Year After Jobs' Death, How High Can Apple Fly?
Professor Mark Lemley and Rock Center Fellow Vivek Wadhwa spoke with USA Today's Jon Swartz about the state of Apple one year after former CEO Steve Jobs' death and what lies ahead for the company.
Imagine Tom Brady leaving the New England Patriots and the team putting together, by some measures, its best season ever the following year.
That's what Apple has done in the year since Steve Jobs died Oct. 5, 2011. The company he co-founded, was banished from and ultimately saved has been on a magic carpet ride of outsized market value, revenue and sales projections. Much of the success goes to Jobs, who put his beloved creation on the path to glory, and whose fingerprints are all over its current and future plans.
But without Jobs to look over Apple, how long can the magic ride last, asks Vivek Wadhwa, vice president of academics and innovation at Singularity University. The Silicon Valley company faces growing competition from the likes of Google, Amazon and Samsung in the fast-paced tech market.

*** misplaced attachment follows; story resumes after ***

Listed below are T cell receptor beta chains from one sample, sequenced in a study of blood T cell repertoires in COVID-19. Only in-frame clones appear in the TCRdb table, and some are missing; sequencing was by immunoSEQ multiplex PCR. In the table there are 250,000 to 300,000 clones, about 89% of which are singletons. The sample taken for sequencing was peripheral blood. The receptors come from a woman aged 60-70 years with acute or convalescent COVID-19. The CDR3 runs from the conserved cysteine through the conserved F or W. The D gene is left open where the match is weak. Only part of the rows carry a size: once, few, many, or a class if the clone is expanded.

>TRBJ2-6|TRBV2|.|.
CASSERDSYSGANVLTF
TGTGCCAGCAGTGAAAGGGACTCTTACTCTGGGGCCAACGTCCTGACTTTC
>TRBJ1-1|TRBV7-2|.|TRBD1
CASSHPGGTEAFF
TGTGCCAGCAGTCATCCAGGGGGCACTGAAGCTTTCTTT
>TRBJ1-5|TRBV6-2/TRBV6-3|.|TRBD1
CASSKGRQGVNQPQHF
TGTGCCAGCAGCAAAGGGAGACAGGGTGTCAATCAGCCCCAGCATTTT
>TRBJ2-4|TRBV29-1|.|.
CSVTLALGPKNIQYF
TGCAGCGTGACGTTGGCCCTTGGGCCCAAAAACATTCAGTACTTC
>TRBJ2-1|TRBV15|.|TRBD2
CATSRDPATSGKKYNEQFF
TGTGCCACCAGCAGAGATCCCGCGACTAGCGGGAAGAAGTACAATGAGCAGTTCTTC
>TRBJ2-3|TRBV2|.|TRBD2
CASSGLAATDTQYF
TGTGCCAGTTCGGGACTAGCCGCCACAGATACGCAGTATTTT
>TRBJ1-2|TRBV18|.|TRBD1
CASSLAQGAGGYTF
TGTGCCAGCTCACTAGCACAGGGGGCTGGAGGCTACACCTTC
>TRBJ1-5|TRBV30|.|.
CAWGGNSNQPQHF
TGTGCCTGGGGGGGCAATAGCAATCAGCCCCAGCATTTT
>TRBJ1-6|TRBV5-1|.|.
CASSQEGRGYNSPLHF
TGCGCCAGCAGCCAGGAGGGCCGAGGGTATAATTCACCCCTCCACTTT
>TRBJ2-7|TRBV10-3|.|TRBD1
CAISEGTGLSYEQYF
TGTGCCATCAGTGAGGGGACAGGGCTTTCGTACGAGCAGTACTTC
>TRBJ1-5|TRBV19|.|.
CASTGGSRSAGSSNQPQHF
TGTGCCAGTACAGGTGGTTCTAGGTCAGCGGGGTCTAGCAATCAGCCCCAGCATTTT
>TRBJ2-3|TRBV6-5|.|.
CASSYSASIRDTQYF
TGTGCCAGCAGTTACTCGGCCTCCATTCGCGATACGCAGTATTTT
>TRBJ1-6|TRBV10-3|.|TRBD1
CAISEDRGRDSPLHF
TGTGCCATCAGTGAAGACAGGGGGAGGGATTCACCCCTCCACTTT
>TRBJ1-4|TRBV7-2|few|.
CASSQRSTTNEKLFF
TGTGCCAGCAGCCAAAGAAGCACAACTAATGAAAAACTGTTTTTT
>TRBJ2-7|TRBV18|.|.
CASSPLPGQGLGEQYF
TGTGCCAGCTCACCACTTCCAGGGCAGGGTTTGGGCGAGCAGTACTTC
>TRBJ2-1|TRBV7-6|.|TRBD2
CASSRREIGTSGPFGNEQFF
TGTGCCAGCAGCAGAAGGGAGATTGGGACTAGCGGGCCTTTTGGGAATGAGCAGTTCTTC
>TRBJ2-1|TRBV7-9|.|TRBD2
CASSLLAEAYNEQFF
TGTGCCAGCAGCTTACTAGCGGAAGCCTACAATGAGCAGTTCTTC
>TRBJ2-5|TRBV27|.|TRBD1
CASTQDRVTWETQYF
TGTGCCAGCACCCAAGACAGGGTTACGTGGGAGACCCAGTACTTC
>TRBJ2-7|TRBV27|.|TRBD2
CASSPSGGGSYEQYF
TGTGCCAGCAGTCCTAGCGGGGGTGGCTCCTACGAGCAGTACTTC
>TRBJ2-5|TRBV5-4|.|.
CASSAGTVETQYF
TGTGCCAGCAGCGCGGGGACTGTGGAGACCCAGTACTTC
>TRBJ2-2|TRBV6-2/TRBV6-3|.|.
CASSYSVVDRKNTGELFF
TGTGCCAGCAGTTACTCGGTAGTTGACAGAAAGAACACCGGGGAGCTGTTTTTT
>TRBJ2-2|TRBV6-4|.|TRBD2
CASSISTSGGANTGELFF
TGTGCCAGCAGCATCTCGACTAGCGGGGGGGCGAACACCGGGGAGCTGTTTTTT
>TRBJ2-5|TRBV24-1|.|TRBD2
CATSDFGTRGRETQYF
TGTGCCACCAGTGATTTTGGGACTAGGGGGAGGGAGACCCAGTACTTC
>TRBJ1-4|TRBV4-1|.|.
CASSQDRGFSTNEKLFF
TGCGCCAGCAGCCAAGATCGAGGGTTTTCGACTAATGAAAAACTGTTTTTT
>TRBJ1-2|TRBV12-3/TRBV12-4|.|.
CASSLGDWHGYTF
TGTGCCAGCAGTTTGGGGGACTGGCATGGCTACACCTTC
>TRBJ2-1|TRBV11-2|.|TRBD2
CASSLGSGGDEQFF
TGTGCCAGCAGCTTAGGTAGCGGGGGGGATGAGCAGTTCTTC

"Where is the magic? Where are all the great advances that we were promised?" says Wadhwa.
Today, it has a highly profitable business model to defend against Google, Amazon and Samsung — whom it sued for patent infringement. That case had more to do with protecting market turf than transformative innovation, says Stanford University law professor Mark Lemley.
"Young and creative businesses don't usually file patent lawsuits — older, mature businesses do to hold onto their turf," Lemley says. "It's the second-best choice on how to grow."